Is it possible to simulate an inherited attribute using a synthesized attribute? For example, can the inherited attribute SYMTAB used in normal code generation modules be simulated using a synthesized attribute? If yes, what are the changes proposed to the existing attribute grammar? If not, why not?


How can inherited attributes be simulated with synthesized ones: an example.

The way of doing it is to postpone the evaluation of any attribute that uses directly or indirectly an inherited attribute, by abstracting it into a function that takes the inherited attribute as argument. There may be several such arguments.

Here is a fragment of a simple example, on the grammar rule $T\rightarrow T\; v$
for a term in an expression, which is to be type-checked.

Right hand side symbols are subscripted to identify occurrences, so we actually write $T\rightarrow T_1\; v_1$
We use the following attributes:

  • for $T$ the inherited attribute $symtab$ and the synthesized attribute $type$;
  • for $v$, which is a terminal, the synthesized attribute $name$ which is actually produced by the lexer.

The semantic rule for type checking is: $type(T)\gets if\; type(T_1)=symtab[name(v_1).type]\; then\; type(T_1)\; else\; typefail$

meaning that the type of the subterm $T_1$ and the type associated with the symtab entry of the $name$ of the variable $v_1$ must be the same, and that the name of this common type or $typefail$ is the value for the synthesized attribute $type$ for $T$.

You replace that semantic rule by the following one:
$type(T)\gets \lambda\; symtab.\; if\; type(T_1)(symtab)=symtab[name(v_1).type]\;$ $\qquad\qquad\qquad\qquad\;\;\;\;\;\;then \;type(T_1)\; else\; typefail$

The synthesized attribute $type$ is now a function rather than a type name. When called, it takes a symtab as argument and checks whether the expression $T$ is well typed with respect to this symtab, calling recusively other such functional values of the attribute to actually do the type checking for subexpressions.

You no longer need to know the symbtab where you do the type checking, so you do not need the inherited attribute $symtab$. When higher up in the tree you get a synthesized attribute that is the actual symtab, you simply apply the type attribute with that symtab as argument to get the type checking done. Well, it is a bit more complicated with scope rules.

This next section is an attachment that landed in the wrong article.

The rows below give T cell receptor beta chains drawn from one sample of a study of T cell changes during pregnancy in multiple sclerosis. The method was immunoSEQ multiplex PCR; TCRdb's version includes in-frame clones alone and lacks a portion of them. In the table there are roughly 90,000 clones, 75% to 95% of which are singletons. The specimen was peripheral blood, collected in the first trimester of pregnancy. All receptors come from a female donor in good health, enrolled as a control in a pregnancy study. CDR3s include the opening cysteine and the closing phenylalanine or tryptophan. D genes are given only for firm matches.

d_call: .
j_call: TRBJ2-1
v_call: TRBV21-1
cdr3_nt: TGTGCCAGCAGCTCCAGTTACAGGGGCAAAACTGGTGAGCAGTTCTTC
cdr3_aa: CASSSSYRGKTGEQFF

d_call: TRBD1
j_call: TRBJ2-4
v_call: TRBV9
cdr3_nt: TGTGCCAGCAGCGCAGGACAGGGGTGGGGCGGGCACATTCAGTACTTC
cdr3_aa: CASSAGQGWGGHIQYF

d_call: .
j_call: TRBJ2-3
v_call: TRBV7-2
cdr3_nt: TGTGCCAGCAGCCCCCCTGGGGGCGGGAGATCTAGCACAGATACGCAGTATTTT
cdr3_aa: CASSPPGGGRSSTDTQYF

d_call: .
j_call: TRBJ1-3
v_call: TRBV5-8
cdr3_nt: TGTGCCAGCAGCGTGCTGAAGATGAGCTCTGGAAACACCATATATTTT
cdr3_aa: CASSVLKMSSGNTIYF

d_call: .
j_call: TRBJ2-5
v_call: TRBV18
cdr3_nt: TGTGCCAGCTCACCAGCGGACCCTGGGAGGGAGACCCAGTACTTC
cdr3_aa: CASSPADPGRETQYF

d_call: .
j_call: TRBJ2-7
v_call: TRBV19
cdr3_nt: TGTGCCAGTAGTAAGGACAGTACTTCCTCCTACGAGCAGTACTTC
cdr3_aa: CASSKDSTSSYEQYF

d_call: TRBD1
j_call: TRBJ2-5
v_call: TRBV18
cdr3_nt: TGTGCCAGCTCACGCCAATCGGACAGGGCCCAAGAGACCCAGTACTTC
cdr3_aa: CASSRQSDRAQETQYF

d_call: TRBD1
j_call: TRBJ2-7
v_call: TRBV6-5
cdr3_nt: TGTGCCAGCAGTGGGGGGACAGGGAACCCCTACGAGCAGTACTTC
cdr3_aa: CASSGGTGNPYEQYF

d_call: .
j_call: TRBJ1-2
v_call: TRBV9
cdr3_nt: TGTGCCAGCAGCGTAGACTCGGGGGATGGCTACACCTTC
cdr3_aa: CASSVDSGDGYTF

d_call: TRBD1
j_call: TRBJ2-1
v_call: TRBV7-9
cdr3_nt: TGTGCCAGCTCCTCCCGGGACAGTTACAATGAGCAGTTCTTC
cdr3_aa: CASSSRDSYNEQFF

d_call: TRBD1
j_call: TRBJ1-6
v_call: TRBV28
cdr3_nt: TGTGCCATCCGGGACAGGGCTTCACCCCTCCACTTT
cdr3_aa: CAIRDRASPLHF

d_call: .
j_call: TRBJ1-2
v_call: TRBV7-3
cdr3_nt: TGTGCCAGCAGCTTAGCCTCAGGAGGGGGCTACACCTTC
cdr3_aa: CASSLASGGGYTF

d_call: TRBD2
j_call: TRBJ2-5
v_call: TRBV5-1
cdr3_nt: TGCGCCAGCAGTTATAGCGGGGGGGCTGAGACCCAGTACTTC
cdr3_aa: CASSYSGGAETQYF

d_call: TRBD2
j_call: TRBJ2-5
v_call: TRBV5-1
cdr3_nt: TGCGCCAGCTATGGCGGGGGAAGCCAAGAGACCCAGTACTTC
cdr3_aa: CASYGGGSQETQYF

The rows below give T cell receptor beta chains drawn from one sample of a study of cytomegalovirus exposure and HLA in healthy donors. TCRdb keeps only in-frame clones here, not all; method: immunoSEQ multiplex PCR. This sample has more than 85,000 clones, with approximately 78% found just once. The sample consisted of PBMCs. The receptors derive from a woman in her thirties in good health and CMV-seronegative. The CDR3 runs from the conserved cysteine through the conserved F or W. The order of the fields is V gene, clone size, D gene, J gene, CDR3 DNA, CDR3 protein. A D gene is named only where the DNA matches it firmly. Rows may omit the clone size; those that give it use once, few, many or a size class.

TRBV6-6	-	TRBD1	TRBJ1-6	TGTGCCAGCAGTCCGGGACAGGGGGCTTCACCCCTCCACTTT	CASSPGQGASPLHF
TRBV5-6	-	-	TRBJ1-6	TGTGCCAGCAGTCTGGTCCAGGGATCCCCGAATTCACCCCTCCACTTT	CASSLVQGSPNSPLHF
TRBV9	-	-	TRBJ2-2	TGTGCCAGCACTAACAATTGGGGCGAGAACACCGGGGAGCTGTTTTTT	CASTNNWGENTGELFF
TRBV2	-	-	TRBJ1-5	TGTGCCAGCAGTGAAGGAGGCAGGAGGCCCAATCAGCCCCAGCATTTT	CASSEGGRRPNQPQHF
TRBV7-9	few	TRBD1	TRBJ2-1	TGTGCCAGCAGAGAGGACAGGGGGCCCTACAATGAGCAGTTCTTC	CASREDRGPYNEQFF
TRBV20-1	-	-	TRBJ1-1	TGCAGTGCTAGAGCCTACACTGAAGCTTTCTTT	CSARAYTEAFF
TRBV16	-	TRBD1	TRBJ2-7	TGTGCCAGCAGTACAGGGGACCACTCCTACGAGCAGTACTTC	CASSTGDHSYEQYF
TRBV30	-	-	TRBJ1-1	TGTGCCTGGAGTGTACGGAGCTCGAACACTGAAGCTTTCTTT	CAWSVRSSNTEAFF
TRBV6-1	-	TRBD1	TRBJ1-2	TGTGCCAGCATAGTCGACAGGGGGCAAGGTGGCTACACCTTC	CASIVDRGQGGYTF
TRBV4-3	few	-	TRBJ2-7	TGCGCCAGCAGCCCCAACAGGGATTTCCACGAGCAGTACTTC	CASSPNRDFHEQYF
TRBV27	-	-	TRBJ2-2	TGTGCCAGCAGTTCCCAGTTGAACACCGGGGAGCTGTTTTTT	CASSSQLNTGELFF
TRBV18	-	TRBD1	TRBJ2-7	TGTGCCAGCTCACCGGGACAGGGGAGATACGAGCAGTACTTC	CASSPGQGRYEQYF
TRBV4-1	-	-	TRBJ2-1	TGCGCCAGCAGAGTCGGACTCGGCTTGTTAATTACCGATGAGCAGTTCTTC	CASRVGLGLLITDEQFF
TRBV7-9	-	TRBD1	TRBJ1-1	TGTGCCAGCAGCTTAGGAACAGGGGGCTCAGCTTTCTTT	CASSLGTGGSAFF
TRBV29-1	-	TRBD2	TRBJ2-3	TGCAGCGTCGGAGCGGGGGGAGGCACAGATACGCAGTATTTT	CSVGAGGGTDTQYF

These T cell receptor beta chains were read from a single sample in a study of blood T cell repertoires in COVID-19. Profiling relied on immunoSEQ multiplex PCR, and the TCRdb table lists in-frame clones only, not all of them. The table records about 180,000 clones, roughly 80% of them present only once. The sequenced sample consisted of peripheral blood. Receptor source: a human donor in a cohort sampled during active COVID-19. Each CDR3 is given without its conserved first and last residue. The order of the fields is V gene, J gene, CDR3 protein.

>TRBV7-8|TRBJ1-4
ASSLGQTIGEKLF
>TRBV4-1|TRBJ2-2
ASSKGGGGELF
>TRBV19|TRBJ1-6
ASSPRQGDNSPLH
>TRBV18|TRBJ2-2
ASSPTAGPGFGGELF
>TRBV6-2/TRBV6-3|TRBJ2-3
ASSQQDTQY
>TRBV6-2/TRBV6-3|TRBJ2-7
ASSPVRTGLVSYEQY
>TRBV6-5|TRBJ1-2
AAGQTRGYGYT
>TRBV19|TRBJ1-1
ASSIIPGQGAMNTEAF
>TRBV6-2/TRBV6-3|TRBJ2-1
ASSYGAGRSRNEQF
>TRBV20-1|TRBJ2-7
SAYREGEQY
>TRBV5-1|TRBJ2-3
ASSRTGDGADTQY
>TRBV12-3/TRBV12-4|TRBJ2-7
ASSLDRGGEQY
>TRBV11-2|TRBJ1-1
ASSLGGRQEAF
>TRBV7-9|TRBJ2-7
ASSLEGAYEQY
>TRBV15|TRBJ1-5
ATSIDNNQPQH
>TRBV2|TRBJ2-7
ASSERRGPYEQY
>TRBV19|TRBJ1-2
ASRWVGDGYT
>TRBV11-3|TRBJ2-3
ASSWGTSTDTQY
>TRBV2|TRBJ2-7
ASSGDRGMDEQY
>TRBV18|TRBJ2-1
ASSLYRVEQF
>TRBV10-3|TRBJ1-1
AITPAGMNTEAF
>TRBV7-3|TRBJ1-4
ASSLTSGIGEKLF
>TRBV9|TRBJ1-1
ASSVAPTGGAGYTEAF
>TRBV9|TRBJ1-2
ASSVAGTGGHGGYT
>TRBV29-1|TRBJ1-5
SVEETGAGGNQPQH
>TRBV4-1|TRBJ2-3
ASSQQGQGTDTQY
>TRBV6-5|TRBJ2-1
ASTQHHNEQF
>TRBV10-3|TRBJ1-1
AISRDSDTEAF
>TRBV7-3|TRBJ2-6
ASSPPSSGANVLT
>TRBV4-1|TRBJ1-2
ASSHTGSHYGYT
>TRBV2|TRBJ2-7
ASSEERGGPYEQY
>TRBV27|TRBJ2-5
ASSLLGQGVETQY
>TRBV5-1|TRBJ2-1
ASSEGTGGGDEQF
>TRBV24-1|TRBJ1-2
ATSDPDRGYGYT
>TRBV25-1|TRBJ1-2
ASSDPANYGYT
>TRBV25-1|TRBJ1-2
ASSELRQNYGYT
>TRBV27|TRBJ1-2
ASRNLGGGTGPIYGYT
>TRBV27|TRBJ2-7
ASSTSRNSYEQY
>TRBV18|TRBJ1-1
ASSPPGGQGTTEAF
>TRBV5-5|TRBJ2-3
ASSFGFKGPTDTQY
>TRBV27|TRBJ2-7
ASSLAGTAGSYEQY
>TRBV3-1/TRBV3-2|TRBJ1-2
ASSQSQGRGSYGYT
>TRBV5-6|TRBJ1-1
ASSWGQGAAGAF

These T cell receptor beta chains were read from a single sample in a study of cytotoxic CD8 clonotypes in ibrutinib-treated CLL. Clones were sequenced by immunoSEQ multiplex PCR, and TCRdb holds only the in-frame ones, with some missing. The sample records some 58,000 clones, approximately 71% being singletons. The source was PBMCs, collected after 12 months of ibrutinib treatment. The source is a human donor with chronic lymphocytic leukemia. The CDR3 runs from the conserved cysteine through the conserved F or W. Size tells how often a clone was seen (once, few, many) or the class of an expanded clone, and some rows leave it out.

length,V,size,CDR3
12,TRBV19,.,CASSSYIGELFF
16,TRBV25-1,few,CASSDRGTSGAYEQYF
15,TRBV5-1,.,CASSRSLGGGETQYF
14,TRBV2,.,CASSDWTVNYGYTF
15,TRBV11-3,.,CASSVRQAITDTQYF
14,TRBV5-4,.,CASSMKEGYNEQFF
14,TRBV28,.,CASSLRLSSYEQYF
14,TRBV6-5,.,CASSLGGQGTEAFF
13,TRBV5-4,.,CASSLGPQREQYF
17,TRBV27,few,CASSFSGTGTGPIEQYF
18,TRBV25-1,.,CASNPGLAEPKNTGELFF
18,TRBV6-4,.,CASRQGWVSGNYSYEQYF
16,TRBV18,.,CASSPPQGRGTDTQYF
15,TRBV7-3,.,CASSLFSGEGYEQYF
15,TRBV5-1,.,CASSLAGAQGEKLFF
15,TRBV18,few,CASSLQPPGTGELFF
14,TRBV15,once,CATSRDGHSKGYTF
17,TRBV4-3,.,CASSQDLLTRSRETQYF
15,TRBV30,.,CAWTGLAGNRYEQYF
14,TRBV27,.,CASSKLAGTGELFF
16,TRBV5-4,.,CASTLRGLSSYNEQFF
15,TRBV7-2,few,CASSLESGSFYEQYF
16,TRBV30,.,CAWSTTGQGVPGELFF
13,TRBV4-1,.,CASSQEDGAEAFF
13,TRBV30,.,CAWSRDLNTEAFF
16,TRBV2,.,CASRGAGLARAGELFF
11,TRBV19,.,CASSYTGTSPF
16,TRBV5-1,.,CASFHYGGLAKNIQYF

This can be completely formalized, but I do not have the right papers handy, and I have no courage or time to redo the complete formal presentation. But I am sure there are books and papers on this

It is a kind of continuation passing style for processing the inherited attributes.

A proof that inherited attributes are not necessary


  • attributes can carry values of any type, though functional types are not really a requirement (see the proof) despite the example above.

  • any type of computation on the attributes is permitted.

We assume a CF grammar $G$ with an attribute system, such that evaluation of attributes on a parse tree $T$ will produce a result $E(T)$ for a distinguished attribute $\rho$ of the initial symbol $S$ labeling the root: $\rho(root_T)=E(T)$. Our purpose is to exhibit an attribute system that produces the same result using only synthesized attributes. Without loss of generality, we assume that the initial symbol S of the grammar is never used used in a right-hand side of a rule.

Intuition: we make a copy of the tree as a purely synthesized attribute of the root node.

In the formalization below $A_i$ denotes an occurence of a symbol in a rule, and we note $\sigma A_i$ the actual symbol in that occurence.

We have a single synthesized attribute $\theta$ for all terminals and non-terminals. For terminals, this attribute is initialized to a tree degenerated to its root node labeled by the terminal. In addition, there is the attribute $\rho$ for the initial symbol $S$.

To each grammar rule $\qquad \sigma A_0 \to \sigma A_1 \dots \sigma A_n$

we associate the following attribute calculation

$\theta(A_0) \leftarrow tree(\sigma A_0, [\theta(A_1), \dots \theta(A_1)])$

where $\theta(s,tt)$ is a function that takes two arguments, a non-terminal $s$ and a list of trees $tt$, and returns a new tree with a root labeled with $s$ and all the trees in $tt$ as daughters of the root, in the same order.